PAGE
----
Tesla's stock fell 3.3 percent Monday after it was reported that the electric car company asked suppliers for a refund of a portion of its payment.
While automotive companies asking investors for cash back to support operations is a standard part of the negotiating process, Tesla has repeatedly said it doesn't need the cash. However, the Sunday memo, in which the company asked investors to return a "meaningful amount of money of its payments since 2016," suggests otherwise and leaves market watchers wondering if Tesla is being truthful about its cash position.
The company lost about $2 billion last year and burned about $3.4 billion in cash after capital investments. At the end of March, Tesla had about $2.7 billion in cash.
Tesla CEO Elon Musk responded to the report in a tweet on Monday, saying, "Only costs that actually apply to Q3 & beyond will be counted. It would not be correct to apply historical cost savings to current quarter."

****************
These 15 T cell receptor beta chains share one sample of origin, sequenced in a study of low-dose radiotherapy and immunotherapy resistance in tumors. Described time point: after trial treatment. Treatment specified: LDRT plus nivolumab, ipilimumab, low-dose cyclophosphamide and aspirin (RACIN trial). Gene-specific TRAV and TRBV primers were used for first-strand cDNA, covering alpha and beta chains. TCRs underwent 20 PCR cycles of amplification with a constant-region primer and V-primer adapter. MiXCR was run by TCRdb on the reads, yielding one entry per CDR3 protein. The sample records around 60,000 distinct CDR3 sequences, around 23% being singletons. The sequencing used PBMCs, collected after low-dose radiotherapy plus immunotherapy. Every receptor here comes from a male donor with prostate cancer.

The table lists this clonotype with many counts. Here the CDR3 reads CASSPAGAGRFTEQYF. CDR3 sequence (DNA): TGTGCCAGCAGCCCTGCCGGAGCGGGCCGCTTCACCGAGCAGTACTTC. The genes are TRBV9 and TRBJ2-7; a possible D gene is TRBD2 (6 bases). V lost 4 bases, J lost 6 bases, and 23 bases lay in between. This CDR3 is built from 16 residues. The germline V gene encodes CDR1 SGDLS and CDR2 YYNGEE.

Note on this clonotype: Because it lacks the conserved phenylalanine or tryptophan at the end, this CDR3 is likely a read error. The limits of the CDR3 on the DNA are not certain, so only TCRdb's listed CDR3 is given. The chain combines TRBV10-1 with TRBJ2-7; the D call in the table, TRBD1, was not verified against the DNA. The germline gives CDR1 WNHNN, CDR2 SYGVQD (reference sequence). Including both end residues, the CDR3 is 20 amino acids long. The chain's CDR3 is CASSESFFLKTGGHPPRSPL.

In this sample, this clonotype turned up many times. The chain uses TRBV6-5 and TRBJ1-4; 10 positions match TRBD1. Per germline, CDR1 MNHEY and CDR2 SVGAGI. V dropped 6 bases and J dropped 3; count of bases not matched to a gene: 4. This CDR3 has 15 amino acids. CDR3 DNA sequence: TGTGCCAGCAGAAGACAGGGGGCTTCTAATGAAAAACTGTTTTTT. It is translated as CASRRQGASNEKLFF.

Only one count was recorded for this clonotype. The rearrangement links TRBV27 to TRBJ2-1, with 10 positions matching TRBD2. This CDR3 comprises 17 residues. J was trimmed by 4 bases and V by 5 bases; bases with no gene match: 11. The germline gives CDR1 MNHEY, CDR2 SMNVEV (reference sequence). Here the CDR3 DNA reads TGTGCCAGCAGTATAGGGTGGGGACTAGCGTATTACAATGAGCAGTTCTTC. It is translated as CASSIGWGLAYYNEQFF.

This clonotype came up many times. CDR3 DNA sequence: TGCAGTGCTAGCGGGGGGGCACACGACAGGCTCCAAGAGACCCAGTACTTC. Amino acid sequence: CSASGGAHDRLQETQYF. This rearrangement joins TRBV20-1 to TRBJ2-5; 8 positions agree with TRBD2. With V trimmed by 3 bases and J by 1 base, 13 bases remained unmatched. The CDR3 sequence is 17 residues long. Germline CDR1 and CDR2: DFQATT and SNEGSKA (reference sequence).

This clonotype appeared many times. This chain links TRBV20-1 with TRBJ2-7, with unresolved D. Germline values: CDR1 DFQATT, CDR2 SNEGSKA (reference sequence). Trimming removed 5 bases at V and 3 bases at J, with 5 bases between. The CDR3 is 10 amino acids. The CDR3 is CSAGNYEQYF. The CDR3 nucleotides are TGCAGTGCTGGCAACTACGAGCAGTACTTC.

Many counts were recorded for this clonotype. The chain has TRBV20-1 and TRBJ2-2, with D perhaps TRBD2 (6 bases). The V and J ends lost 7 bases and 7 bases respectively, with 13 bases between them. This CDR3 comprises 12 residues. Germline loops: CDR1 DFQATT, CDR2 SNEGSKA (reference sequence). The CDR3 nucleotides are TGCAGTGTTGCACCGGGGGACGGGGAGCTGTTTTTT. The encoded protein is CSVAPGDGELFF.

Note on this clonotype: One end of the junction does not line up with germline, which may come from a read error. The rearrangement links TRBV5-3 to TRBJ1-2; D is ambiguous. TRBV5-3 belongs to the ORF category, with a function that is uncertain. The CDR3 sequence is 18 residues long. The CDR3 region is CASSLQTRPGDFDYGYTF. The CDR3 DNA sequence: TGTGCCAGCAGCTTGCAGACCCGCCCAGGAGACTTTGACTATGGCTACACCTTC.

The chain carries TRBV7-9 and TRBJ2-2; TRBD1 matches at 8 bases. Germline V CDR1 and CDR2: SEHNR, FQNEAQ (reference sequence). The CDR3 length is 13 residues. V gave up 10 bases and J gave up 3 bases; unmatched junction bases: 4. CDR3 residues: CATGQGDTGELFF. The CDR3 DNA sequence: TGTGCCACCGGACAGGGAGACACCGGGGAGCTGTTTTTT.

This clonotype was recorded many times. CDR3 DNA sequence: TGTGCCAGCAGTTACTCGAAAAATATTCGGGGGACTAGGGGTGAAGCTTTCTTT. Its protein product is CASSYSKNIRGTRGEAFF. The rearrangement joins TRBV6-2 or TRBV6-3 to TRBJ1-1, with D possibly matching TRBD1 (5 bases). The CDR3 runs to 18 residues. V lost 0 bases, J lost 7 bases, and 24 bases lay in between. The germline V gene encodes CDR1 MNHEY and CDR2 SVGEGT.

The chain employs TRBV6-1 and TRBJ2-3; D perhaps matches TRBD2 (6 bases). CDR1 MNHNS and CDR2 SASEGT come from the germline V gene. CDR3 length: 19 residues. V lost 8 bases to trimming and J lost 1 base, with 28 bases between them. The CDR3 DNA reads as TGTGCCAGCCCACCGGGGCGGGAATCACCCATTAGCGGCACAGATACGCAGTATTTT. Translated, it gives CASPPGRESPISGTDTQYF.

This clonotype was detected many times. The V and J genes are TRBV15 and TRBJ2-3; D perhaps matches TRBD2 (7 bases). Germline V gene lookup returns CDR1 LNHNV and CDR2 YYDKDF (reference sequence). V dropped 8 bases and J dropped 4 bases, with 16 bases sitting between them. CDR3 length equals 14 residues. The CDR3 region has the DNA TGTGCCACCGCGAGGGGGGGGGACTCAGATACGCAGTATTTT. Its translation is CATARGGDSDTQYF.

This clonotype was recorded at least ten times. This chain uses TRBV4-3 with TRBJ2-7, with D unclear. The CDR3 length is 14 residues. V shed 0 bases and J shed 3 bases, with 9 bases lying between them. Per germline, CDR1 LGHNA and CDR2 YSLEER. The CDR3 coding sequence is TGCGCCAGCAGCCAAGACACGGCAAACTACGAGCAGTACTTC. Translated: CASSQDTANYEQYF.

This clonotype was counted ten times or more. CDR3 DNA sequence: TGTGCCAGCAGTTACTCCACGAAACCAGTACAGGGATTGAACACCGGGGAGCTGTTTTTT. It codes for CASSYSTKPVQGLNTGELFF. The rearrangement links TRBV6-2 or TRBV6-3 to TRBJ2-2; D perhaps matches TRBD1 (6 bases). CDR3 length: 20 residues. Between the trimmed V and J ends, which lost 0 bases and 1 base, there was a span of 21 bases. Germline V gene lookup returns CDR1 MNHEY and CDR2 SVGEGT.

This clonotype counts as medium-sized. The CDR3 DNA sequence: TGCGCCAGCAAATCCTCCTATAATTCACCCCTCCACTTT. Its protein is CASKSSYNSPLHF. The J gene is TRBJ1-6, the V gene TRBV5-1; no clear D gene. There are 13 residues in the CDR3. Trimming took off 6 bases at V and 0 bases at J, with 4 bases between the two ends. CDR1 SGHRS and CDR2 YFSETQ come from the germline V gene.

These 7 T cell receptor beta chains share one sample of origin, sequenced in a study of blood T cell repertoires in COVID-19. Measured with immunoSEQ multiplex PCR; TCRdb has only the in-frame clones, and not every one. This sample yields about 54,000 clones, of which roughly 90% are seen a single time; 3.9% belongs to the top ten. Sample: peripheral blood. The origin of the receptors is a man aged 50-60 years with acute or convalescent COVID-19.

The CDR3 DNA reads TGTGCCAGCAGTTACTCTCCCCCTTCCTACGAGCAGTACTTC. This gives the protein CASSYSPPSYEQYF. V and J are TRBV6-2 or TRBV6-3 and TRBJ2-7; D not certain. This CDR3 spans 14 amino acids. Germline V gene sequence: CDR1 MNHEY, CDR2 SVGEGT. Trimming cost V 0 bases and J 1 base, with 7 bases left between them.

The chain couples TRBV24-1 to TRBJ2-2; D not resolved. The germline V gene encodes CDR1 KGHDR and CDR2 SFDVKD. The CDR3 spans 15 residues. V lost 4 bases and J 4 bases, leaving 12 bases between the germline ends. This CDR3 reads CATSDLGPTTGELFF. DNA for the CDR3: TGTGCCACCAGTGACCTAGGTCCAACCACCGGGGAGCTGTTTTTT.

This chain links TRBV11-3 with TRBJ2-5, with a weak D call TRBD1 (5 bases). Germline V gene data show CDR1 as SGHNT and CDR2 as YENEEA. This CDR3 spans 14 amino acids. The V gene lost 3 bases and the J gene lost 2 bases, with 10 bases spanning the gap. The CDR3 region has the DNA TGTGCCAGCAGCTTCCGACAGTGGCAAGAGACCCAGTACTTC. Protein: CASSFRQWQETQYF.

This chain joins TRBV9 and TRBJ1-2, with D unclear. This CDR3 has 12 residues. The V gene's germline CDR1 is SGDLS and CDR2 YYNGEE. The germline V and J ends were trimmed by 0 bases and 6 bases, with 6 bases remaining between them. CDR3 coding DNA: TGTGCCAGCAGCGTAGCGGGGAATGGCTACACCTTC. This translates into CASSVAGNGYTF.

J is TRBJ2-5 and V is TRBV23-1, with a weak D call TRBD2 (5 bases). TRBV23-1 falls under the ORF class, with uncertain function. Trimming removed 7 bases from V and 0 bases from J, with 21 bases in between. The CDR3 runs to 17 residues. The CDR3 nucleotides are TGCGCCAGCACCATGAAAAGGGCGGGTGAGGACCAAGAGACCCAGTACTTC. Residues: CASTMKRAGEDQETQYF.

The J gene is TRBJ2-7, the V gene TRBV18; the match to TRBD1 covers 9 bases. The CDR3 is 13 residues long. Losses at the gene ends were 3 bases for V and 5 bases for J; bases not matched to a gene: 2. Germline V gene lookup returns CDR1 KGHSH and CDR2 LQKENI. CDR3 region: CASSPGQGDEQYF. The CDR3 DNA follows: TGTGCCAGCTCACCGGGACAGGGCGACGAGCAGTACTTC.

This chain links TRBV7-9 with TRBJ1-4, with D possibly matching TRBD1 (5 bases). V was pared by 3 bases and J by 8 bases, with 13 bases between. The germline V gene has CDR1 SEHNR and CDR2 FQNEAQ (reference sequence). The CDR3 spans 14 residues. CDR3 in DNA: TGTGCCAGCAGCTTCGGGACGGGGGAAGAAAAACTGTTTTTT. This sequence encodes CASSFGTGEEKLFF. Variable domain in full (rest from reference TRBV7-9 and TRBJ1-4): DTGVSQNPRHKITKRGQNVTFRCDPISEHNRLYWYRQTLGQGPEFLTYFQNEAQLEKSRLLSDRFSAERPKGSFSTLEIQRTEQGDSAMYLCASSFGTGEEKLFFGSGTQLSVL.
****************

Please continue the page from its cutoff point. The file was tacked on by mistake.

The company later released a longer statement explaining the move. "We asked fewer than 10 suppliers for a reduction in total capex project spend for long-term projects that began in 2016 but are still not complete, and any changes with these suppliers would improve our future cash flows, but not impact our ability to achieve profitability in Q3,” it said.
But Jamie Albertine, an automotive analyst who tracks Tesla, said, "They cannot achieve profitability in the third quarter with one-time windfalls."
"If that’s what this ends up qualifying as, the market will absolutely sell off on that news. It will view its profitability as unsustainable. That’s the key risk," he said Monday on "Closing Bell."
Still, his firm, Consumer Edge Research, gave the stock an overweight rating.
"We're optimistic," he said.